I was delighted to see that Las Vegas (was) considering a moratorium on filmmaking. As a veteran location manager of many Las Vegas projects (including Wyatt Earp, East Meets West, John Carpenter’s Vampires and North Country), I have watched the film climate in Las Vegas steadily erode over the years. Most recently, the ambivalence (and dare I say greed) I experienced from some segments of the business community during the filming of No Country For Old Men left a bitter taste in my mouth.
So last fall, when the $80 million Denzel Washington feature The Book of Eli was searching for a quaint Main Street filming location, we decided to look elsewhere. To our great fortune, we wound up in Carrizozo, where we were greeted warmly by residents, merchants and the town trustees. The community threw us a “Welcome to Carrizozo” potluck, with 50 door prizes donated by local merchants and restaurants. The Chamber of Commerce set up a page on their website to keep local citizens informed of our production schedule and planned activities (www.carrizozochamber.org/film/eli.php). Though marked by the typical road closures, business interruptions and temporary inconveniences, everything went amazingly well. The town even threw us a thank-you party at the end of our stay. It was an incredible experience — I can’t wait to go back.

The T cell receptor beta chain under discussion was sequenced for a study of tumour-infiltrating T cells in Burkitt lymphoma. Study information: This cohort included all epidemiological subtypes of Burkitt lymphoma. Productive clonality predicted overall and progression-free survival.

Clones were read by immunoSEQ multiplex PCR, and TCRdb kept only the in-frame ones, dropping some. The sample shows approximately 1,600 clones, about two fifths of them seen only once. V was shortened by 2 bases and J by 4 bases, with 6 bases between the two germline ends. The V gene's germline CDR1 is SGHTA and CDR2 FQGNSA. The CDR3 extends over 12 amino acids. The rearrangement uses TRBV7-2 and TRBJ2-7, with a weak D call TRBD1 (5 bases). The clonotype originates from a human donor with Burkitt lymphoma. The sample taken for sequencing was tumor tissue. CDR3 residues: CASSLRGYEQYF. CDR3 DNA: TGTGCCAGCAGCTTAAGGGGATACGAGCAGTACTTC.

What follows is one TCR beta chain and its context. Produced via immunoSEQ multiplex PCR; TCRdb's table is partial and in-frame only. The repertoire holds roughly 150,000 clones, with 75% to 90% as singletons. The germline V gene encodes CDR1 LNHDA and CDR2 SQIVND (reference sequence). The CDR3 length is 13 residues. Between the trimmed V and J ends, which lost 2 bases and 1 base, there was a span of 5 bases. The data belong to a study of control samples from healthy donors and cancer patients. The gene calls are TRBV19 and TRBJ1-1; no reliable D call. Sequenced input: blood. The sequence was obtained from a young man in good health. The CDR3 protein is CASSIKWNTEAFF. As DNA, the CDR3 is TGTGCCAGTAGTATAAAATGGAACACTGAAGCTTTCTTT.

And that’s the point: No one wants to go where they’re not welcomed. Until Las Vegas decides whether it really wants filmmakers in their town, count me in with the “anti-movie” crowd.